Eliza Fletcher, 34, was out on her usual morning run near the University of Memphis when she disappeared.
Her family put up a $50,000 reward for information leading to the arrest of anyone responsible for her disappearance after police said she had been kidnapped
Her body was discovered three days later.
Cleotha Abston, 38, has been charged with kidnapping and murder.
But who was Eliza Fletcher, how did her family make their billions, and what do we know about how she died?
Who was Ms Fletcher?
She worked as a junior kindergarten teacher at St Mary’s Episcopal School.
The 34-year-old was married to Richard Fletcher III and they had two boys.
Her grandfather, the late Joseph Orgill III, was a Memphis hardware businessman and philanthropist.
How did the family business become so successful?
Despite coming from a wealthy background, Ms Fletcher decided to pursue a career in teaching and not with her family’s firm.
Her late grandfather was a billionaire who oversaw huge growth in a Memphis hardware supply company, known as Orgill.
The company is said to be worth more than $3bn (£2.6bn) and employs around 5,500 people.
Initially established in 1847, it went through a string of name and ownership changes before Joe Orgill III became company president in the late 1960s.
The company expanded through the acquisition of other businesses and now describes itself as the “world’s largest independent hardlines distributor with annual sales of $3 billion”.
According to the company website, it serves more than 11,000 retail stores, centres and dealers throughout the US and Canada.
It also supplies its services to outlets in 50 other countries.
Orgill says it is “celebrating 175 years” and has its headquarters in Collierville, Tennessee.
‘Liza touched the hearts of many’
Following her disappearance, her family released a video asking for help in finding her.
In the statement, they also offered a $50,000 reward for information in the case.
“We believe someone knows what happened and can help,” her uncle Mike Keeney said.
After the discovery of her body, her family said they were “heartbroken and devastated” by their “senseless loss”.
“Liza has touched the hearts of many people,” they said, describing her as “such a joy to so many”.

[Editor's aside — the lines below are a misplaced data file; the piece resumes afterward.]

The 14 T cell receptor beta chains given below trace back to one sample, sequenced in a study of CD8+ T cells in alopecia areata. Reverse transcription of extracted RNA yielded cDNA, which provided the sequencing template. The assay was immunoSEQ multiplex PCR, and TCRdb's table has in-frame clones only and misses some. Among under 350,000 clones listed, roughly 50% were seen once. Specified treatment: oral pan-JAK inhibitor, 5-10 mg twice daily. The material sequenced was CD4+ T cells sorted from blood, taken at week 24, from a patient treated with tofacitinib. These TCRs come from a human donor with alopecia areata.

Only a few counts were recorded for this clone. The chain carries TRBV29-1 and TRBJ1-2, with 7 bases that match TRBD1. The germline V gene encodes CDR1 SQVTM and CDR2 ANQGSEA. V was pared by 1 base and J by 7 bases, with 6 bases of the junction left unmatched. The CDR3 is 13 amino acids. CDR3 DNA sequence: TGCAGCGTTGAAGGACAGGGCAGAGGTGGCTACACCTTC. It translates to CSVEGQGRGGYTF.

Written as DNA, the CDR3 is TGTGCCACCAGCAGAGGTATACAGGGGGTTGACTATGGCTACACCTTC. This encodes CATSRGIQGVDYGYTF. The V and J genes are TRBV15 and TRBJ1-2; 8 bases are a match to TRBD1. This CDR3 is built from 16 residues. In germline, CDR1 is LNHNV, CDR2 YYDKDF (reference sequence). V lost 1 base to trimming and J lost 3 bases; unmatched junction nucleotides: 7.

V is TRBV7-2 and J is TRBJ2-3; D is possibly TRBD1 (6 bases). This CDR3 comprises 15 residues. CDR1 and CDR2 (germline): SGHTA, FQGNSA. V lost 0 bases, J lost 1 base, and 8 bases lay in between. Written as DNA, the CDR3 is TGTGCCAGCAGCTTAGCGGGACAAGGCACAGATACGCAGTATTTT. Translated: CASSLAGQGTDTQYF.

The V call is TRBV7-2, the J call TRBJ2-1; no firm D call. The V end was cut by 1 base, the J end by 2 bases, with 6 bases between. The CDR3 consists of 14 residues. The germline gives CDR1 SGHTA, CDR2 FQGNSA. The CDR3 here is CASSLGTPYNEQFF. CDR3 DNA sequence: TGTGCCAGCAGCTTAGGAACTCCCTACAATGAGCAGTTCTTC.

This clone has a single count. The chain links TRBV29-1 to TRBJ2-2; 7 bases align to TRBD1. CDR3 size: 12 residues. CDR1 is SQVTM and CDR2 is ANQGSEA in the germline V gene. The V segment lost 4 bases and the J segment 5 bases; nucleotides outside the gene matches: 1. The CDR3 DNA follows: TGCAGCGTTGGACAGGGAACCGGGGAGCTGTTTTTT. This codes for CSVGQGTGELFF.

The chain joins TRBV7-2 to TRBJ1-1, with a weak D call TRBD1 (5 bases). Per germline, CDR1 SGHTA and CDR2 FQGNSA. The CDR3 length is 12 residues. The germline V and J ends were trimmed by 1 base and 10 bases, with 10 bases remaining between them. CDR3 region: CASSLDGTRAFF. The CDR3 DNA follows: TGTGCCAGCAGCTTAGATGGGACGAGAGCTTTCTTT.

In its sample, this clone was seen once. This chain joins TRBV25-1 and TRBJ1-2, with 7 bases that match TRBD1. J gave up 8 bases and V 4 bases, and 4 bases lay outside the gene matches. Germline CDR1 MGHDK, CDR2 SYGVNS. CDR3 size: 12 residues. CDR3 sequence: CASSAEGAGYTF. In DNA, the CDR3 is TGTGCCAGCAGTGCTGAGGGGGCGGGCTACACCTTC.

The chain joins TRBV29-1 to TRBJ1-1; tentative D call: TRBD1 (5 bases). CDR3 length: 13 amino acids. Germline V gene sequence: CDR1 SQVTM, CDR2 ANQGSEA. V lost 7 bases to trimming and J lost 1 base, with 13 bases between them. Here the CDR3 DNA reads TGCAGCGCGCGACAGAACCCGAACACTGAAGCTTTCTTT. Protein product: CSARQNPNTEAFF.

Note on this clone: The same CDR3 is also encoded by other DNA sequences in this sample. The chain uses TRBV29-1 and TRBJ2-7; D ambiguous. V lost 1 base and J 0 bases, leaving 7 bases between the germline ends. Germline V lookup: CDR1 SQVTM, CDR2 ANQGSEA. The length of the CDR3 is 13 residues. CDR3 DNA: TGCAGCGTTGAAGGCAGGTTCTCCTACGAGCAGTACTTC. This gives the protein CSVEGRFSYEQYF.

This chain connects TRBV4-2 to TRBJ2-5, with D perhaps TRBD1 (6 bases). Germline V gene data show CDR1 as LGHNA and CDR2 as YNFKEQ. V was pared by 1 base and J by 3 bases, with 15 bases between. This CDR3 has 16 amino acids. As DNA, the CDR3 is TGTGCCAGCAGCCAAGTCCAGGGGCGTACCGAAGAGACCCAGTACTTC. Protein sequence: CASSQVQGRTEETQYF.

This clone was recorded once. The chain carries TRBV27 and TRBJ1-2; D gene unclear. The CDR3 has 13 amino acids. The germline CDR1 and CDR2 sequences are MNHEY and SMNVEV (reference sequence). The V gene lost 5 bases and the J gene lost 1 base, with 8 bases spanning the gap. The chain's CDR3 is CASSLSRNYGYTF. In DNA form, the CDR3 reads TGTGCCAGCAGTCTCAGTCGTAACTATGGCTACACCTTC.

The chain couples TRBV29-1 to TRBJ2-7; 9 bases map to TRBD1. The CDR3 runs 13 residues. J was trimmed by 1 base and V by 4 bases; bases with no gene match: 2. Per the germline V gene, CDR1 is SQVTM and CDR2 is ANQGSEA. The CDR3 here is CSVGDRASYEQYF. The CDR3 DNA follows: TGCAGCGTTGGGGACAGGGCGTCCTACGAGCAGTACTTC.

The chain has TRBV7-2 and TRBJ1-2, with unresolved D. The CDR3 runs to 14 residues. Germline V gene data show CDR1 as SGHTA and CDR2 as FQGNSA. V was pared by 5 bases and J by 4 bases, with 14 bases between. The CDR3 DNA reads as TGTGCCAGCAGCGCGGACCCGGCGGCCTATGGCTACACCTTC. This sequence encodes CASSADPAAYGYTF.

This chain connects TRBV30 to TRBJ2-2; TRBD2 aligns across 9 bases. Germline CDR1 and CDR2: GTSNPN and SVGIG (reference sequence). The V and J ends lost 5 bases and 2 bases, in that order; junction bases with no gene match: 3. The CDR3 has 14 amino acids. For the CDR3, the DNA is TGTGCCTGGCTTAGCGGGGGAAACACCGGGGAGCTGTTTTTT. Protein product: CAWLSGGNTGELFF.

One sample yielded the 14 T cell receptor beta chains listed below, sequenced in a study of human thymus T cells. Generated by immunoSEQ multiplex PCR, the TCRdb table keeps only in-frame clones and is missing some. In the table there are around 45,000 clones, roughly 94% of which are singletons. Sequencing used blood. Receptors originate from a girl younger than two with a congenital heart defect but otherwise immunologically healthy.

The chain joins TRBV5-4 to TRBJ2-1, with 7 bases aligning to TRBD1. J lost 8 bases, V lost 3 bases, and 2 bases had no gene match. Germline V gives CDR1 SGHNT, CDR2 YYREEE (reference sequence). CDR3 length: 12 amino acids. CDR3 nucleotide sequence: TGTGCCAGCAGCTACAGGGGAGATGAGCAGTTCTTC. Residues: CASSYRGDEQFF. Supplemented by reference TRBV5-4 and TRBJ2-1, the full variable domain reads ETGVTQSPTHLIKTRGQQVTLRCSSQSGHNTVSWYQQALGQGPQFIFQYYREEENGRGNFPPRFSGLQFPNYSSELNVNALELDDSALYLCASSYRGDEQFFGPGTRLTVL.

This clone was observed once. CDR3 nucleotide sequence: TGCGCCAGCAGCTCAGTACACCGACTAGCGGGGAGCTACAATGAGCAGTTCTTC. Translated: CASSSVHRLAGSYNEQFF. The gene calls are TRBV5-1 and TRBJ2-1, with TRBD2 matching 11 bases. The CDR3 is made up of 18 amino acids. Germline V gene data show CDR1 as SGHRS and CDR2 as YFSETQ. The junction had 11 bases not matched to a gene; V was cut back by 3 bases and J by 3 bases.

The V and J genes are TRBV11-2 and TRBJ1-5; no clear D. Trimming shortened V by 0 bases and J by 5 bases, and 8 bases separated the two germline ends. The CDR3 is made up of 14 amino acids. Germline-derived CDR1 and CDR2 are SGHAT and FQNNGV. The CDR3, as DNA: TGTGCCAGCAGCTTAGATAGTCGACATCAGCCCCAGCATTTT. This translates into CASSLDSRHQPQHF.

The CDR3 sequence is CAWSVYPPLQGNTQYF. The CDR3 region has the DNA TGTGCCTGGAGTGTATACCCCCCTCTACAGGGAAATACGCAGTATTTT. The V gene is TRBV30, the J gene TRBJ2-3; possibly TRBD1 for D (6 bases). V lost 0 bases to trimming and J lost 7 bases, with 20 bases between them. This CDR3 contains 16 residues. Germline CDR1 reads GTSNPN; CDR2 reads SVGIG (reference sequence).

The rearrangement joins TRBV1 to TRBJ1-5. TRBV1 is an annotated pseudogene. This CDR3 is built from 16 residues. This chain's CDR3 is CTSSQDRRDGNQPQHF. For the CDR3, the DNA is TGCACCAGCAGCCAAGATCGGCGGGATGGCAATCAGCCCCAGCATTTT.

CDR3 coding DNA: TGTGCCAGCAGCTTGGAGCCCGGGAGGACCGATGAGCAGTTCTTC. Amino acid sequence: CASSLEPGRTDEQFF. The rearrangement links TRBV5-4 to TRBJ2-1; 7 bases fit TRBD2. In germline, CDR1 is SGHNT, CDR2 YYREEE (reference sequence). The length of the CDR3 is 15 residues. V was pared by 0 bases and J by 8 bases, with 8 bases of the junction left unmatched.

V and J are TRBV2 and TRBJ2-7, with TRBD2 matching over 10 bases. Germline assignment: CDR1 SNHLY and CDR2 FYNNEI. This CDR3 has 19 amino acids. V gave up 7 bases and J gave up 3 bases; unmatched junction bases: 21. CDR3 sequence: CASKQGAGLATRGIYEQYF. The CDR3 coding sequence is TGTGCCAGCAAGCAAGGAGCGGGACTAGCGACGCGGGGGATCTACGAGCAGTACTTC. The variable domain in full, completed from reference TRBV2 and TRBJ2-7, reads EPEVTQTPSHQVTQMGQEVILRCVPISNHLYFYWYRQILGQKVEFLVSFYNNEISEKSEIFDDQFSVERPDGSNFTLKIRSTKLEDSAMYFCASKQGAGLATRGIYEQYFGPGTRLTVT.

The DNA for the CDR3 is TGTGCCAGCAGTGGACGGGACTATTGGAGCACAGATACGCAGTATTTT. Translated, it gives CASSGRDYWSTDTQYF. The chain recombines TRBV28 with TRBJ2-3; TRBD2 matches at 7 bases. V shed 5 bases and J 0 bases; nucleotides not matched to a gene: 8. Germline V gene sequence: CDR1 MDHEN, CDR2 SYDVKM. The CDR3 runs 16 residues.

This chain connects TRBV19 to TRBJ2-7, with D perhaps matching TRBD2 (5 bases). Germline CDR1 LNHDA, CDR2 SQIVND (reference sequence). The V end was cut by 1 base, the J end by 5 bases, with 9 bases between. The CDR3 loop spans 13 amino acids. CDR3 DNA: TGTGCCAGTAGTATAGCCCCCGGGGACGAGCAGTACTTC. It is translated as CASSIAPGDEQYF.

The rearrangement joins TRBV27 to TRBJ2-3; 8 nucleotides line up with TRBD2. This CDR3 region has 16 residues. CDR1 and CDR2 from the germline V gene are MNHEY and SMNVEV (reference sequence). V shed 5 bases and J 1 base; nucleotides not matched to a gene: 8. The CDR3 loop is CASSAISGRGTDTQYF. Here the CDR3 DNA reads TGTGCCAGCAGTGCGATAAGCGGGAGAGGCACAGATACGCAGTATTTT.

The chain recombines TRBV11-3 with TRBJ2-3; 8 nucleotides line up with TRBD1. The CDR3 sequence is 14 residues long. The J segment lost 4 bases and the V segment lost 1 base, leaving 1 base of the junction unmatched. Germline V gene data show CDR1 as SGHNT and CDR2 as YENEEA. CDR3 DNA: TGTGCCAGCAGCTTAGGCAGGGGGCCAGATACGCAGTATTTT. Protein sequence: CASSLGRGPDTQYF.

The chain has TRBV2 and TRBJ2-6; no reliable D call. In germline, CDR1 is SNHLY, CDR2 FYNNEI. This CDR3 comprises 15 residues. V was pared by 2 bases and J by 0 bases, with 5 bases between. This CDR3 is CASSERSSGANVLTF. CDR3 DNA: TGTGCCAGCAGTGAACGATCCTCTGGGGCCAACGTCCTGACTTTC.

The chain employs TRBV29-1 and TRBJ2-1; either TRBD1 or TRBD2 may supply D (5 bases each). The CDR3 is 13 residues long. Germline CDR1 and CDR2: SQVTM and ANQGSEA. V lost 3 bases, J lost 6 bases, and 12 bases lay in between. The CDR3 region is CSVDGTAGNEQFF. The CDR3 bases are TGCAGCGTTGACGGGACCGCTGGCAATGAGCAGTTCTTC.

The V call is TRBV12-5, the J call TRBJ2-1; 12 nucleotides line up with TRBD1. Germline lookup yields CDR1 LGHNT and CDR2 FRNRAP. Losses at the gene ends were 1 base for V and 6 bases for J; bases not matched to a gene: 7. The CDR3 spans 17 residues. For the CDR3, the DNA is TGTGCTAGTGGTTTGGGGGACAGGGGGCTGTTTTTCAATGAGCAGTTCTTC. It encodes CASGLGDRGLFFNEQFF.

“Now it’s time to remember and celebrate how special she was and to support those who cared so much for her,” the family statement said.
In a Facebook post, St. Mary’s Episcopal School, where Fletcher taught kindergarten, said faculty and staff started Tuesday in chapel and lit candles to remember her as “a bright light in our community”.
‘Odour of decay’ and discovery of purple running shorts
Memphis Police Director Cerelyn “CJ” Davis said it was too early in the investigation to determine how and where Fletcher was killed.
Davis said the body was found behind a vacant duplex. A police affidavit said officers noticed vehicle tracks next to the duplex’s driveway, and they “smelled an odour of decay”.
Purple running shorts whose appearance was consistent with those Fletcher was wearing were found in a discarded bin bag nearby, according to the affidavit.
Who is suspect Cleotha Abston?
Abston, 38, is now facing charges of first degree murder and first degree murder in perpetration of kidnapping.
He was arrested by US Marshals on Saturday 3 September after his DNA was found on a pair of sandals near where Fletcher was last seen.
Police also linked the vehicle they believe was used in the kidnapping to a person at a property where Abston was staying.
Abston was previously sentenced to 24 years in jail for another kidnapping. He was just 16 when he abducted a Memphis lawyer, Kemper Durand, in 2000.
Mr Durand was able to escape after a number of hours, and Abston was jailed after pleading guilty to especially aggravated kidnapping and aggravated robbery.
Abston reportedly forced Mr Durand into the trunk of his own car at gunpoint. After several hours, Abston took Mr Durand out and forced him to drive to a gas station to withdraw money from an ATM.
Mr Durand died in 2013 but he had said in a statement to the court that he was “extremely lucky” to have been able to get away from Abston, adding: “It is quite likely that I would have been killed had I not escaped.”
According to Mr Durand’s statement, Abston had also been charged with a number of offences before his kidnapping, including aggravated assault with a weapon, and rape, some of which went back to when he was just 12.
Abston did not serve his full sentence, and was released after 20 years.
Some prominent Tennessee Republicans were quick to argue that had Abston served his full sentence, Fletcher would still be alive.